The grant was supported by Family Outreach Center of Grand Rapids, Anishnaabe Circle of Grand Rapids, Choose Your Path program, American Indian Employability Services, and Western Regional Area Health Education Center. “Included in the team,” says Allard, “are Tribal leaders, organizations, the local Tribal community, various researchers, public health care experts, and videographers. The project approaches Tribal health with a focus on resilience, activism and leadership of Tribal peoples, while emphasizing the health care communities’ reaching out to Tribal peoples for teaching and guidance. I look forward to this project as both researcher and Tribal member.”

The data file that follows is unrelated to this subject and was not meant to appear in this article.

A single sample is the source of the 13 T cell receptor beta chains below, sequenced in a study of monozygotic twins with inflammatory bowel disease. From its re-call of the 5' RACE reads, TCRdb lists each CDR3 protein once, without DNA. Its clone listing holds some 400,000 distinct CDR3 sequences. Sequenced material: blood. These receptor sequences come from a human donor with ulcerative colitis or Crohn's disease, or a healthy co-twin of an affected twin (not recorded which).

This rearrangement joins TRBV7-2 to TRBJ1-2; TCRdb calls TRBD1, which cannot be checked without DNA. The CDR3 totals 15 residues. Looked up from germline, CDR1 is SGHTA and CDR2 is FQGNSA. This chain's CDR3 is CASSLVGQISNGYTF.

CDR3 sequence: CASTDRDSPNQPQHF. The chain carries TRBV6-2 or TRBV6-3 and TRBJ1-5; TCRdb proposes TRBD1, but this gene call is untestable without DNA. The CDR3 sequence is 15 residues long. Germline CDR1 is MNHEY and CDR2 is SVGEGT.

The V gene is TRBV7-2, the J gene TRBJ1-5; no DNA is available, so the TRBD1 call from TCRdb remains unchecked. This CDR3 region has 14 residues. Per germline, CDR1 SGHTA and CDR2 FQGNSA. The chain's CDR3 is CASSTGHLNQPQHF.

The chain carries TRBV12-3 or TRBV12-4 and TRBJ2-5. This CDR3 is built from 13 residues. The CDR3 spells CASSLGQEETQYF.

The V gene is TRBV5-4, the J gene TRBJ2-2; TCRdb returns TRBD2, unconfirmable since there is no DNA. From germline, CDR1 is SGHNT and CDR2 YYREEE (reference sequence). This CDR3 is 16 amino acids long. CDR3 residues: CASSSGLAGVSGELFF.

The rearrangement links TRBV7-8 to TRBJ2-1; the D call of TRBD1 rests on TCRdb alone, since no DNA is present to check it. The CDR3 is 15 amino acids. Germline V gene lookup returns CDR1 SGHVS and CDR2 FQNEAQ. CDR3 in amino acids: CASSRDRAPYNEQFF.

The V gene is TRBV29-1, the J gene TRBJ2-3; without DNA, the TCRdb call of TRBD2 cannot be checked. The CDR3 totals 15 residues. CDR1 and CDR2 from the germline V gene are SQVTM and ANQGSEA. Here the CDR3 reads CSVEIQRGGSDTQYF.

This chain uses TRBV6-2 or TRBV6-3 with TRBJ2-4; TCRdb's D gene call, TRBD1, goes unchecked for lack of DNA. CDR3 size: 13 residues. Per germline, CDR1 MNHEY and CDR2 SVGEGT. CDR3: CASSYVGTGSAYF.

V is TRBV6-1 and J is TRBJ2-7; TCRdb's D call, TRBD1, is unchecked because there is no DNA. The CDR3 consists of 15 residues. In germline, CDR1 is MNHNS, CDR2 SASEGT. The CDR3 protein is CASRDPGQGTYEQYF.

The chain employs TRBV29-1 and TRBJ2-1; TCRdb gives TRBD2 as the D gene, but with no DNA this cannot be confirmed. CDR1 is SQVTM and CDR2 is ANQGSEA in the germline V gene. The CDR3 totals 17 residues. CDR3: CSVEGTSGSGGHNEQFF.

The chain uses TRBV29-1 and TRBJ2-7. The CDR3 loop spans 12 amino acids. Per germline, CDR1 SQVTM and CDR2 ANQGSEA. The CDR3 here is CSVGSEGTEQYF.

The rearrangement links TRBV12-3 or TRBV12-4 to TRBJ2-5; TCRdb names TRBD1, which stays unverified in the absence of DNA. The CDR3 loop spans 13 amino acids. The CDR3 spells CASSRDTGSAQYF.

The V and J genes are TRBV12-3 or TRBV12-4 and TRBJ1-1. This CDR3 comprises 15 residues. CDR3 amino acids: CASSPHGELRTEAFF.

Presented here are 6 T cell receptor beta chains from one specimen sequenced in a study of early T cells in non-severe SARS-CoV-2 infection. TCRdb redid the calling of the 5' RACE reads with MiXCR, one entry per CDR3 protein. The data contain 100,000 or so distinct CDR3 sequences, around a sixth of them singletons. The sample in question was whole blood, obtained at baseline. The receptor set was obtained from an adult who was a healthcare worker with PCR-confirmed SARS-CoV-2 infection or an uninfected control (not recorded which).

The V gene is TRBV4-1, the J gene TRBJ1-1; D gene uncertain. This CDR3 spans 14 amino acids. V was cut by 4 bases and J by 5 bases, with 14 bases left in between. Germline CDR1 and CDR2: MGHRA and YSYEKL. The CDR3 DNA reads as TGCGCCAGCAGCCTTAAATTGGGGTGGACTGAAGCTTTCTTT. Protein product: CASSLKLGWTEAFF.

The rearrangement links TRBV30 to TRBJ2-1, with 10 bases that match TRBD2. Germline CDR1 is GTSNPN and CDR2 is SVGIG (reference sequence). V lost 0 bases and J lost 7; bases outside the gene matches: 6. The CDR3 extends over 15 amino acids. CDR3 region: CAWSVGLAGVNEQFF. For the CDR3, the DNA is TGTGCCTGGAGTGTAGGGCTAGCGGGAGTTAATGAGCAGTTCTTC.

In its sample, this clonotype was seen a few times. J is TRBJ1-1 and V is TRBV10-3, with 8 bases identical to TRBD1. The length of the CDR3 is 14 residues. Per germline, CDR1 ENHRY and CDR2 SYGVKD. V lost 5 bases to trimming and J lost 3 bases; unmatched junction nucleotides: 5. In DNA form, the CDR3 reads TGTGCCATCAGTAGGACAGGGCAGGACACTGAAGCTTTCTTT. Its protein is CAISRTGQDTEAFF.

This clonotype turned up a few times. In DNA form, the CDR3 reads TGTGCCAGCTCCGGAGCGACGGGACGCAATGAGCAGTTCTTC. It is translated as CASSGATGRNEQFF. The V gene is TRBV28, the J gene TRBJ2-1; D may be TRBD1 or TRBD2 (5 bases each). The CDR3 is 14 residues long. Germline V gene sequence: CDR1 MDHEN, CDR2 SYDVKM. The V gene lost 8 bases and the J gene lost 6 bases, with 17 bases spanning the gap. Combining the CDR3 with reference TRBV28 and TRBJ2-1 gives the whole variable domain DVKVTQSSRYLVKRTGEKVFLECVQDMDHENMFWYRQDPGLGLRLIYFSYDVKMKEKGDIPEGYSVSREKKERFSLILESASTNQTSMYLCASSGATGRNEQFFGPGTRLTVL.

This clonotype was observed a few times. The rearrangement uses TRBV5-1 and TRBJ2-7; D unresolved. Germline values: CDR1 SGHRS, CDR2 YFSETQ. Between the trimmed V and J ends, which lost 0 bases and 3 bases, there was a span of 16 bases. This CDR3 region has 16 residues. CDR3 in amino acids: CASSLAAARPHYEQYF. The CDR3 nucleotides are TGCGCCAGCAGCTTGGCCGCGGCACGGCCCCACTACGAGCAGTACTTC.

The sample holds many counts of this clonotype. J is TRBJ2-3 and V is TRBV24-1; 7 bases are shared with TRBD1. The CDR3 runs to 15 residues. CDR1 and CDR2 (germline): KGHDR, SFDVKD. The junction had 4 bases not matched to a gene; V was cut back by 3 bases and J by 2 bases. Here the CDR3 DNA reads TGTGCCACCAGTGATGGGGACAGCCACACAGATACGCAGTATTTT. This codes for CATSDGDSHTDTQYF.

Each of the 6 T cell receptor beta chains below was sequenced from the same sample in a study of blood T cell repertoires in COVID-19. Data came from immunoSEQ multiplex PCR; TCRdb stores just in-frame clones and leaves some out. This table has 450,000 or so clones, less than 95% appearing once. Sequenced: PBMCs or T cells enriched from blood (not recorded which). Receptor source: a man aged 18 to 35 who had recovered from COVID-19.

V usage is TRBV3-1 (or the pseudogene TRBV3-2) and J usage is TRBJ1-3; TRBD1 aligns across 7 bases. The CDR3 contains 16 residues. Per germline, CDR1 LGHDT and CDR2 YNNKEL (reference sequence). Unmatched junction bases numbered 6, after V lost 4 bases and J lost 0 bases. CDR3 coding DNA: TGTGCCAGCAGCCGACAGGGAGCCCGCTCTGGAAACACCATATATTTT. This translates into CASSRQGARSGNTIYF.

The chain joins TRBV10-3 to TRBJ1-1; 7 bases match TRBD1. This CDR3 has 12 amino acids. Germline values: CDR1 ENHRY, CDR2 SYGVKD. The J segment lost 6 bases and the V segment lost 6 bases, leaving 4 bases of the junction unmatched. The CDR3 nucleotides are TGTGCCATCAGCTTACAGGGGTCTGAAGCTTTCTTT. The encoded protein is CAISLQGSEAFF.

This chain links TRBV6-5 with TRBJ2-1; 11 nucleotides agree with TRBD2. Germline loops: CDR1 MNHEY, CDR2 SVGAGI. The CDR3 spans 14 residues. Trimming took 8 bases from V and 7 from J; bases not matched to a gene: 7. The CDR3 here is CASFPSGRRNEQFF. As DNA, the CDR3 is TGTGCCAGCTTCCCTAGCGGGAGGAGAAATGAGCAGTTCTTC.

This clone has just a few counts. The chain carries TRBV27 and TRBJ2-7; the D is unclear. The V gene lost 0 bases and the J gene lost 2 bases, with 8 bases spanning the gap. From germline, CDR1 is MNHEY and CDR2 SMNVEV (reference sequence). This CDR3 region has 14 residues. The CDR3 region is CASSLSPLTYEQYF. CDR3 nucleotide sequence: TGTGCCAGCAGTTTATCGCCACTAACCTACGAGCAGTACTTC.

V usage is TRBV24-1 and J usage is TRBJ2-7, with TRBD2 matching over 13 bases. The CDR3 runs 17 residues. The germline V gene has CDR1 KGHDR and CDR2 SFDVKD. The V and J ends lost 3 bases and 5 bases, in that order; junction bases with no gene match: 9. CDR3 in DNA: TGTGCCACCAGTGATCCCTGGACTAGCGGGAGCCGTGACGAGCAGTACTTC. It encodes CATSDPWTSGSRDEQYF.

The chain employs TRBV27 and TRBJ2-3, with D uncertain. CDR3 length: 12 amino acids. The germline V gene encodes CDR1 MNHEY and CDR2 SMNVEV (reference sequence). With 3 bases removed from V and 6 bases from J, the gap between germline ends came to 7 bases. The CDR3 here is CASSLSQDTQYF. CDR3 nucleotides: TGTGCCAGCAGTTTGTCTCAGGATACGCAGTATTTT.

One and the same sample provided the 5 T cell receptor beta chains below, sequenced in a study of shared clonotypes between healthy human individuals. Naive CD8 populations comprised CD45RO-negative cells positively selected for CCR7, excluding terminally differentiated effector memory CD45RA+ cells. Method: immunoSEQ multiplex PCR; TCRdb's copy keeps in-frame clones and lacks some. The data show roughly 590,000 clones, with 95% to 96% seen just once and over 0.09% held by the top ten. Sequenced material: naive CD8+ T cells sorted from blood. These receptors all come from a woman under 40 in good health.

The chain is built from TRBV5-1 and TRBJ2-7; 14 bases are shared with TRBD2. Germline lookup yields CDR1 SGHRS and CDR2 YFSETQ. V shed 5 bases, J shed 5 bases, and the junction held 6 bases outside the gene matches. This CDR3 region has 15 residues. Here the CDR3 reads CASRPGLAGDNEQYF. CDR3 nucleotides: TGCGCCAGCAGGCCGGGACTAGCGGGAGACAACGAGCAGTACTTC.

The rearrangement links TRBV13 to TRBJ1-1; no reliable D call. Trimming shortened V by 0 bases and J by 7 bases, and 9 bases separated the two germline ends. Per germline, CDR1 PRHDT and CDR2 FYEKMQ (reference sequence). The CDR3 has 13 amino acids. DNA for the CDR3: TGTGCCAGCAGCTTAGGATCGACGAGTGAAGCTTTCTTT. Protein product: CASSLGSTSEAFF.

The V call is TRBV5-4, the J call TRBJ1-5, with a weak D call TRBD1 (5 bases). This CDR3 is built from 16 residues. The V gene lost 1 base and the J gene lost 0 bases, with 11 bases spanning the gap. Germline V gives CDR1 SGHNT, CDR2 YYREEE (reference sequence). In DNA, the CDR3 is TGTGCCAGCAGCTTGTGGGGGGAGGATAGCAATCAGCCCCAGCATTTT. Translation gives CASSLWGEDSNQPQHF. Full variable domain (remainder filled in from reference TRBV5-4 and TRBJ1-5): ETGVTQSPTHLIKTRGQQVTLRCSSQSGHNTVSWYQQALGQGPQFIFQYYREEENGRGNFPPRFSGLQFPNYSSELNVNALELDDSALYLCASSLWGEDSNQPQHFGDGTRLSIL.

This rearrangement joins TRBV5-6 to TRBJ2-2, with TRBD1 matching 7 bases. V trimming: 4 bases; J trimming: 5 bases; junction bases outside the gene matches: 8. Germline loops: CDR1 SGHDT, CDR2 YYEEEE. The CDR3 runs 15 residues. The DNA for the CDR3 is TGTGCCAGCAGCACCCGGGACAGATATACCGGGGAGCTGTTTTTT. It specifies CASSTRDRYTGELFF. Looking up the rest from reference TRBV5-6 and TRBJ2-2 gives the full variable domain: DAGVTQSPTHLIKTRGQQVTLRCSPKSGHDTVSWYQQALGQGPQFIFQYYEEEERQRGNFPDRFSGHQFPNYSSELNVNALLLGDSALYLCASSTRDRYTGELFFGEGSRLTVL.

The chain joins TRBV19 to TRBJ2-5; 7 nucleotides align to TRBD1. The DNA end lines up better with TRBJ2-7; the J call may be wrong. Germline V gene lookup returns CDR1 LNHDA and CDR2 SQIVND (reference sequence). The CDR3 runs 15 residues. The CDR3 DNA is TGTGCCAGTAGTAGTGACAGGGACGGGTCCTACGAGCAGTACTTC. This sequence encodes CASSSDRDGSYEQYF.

Tribal members are invited to attend a community meeting where they will be presented with a draft of this project and encouraged to provide feedback that will help improve the curriculum.  Where: WMU Beltline Campus in Grand Rapids, MI. When: Thursday, July 20th, 5:30-7:30 pm. Dinner will provided. RSVP to Dee Sherwood at (616) 258 – 0286 or Seth Allard at seth.m.allard@wmich.edu by July 17th. WGVU will host a mutually inclusive show on diabetes and tobacco use in the Grand Rapids Native American community July 21st, 2 p.m. to 4 p.m. at WGVU studio 301 Fulton W, Grand Rapids, MI 49504.


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WEBINAR -- Cancer Coalition Identity, Branding, and Marketing -- Presented by American Cancer Society in partnership with the National Association of Chronic Disease Directors -- Wednesday, September 20, 2017 3 p.m. EDT -- SAVE THE DATE